Media buying giant GroupM has raised its forecast for U.S. TV spending in 2016 to 3.4% growth from 2.3%.
The enhanced outlook is the result of more aggressive political spending on local TV as well as a return to low single-digit growth in national TV, the agency said in a new report.
The increased national TV spending is coming from some shifting in spending from digital in the consumer packaged goods category as well as continued spending growth from the heavy TV-centric pharmaceutical sector, GroupM said.
For 2017, GroupM says it expects TV growth to decline to 2.1% as local TV cools off in a non-election year.
The healthier TV market is also powering better than expected advertising spending overall in the U.S. for 2016. GroupM now estimates ad spending growth will be 3.1%, up from 2.7%
Digital investment will continue to grow at three times the rate of overall advertising spending but will be lower than the double-digit levels seen in recent years.
“The combination of global economic headwinds coupled with moderate domestic growth as well as continued procurement pressure to extract media efficiencies and cost savings will confine ad market potential to its current low-single digit growth levels,” the GroupM report said.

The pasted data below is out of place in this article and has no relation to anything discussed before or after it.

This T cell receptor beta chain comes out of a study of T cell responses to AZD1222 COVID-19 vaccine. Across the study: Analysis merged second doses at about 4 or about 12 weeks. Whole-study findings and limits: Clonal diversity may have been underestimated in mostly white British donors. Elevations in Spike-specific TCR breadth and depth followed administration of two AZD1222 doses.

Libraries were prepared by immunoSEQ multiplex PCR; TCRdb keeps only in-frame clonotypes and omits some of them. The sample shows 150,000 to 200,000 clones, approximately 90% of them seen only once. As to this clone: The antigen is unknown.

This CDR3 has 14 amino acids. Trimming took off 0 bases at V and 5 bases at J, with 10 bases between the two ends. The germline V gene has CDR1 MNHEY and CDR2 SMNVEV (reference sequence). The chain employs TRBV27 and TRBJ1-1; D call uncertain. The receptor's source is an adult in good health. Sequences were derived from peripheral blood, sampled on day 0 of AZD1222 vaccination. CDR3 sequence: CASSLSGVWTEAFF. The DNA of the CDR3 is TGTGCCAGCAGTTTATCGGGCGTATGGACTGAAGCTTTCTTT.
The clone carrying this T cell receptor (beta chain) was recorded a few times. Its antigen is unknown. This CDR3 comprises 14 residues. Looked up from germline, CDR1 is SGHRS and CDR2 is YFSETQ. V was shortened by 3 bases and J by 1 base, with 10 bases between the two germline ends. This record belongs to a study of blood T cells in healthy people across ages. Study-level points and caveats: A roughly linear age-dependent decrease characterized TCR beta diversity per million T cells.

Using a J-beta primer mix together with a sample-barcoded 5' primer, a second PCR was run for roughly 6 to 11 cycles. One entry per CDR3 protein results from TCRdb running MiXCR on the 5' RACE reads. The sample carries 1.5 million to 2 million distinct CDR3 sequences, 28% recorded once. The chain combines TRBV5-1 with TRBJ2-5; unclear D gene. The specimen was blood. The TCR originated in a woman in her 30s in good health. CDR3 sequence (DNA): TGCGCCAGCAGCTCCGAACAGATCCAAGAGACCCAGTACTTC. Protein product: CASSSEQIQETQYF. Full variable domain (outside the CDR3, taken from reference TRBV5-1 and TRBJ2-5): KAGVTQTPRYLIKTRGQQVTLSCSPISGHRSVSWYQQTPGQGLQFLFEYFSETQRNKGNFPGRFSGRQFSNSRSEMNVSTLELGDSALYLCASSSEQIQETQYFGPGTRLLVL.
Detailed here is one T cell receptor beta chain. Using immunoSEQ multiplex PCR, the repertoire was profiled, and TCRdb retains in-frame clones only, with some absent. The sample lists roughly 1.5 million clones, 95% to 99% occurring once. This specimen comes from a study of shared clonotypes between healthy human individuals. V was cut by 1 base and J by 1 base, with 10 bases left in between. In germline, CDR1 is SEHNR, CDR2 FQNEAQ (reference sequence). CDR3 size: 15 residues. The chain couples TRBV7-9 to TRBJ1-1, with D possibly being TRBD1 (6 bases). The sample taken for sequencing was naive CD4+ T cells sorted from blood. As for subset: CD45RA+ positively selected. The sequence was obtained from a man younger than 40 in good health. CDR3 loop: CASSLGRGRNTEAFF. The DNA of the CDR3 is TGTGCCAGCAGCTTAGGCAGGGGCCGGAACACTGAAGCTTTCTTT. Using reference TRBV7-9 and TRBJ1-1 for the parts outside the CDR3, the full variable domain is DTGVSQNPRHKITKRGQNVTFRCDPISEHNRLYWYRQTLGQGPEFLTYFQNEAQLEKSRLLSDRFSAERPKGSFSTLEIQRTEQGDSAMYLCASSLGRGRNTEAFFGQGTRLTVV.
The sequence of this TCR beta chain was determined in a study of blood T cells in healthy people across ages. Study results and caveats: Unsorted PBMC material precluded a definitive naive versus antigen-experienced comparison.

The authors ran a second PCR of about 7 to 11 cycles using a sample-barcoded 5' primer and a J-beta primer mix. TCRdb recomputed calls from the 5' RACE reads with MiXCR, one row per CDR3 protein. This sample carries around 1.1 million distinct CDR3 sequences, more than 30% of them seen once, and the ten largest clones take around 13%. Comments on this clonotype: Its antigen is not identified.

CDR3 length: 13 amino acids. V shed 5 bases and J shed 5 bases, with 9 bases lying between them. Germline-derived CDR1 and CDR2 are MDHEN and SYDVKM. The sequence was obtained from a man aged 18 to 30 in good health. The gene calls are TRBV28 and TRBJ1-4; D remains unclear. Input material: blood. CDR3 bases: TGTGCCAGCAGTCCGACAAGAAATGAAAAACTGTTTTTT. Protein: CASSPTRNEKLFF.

Those global headwinds have GroupM trimming its worldwide ad outlook for 2016. With the China and Brazil markets cooling, the new prediction is 4% growth, compared to an earlier 4.5% growth forecast.
For 2017, GroupM sees ad volume rising 4.3% to $552 billion and total marketing services topping $1 trillion for the first time.
GroupM says India remains the fastest-growing large economy in the world, increasing at a 14% to 15% rate in 2016 and 2017.
The author of the forecast, GroupM futures director Adam Smith, kept a close eye on Britain’s decision to exit the European Union.
“At this time, there is no tangible evidence of a Brexit effect in macro indicators nor budgeting decisions. However, in the next six months to a year, it is likely companies will invest less. Job creation, wage growth and productivity will be lower than it otherwise might have been. This is a difference of degree, not magnitude,” said Smith. “There is no evidence of a Brexit-driven recession at the time of this writing, and though some have deferred 2016 advertising investments, worst-case we still see that U.K. advertising growth will reach 4.5% this year, propelled exclusively by the growth of digital. Our base case remains 6.3%, which we will revise as usual in November."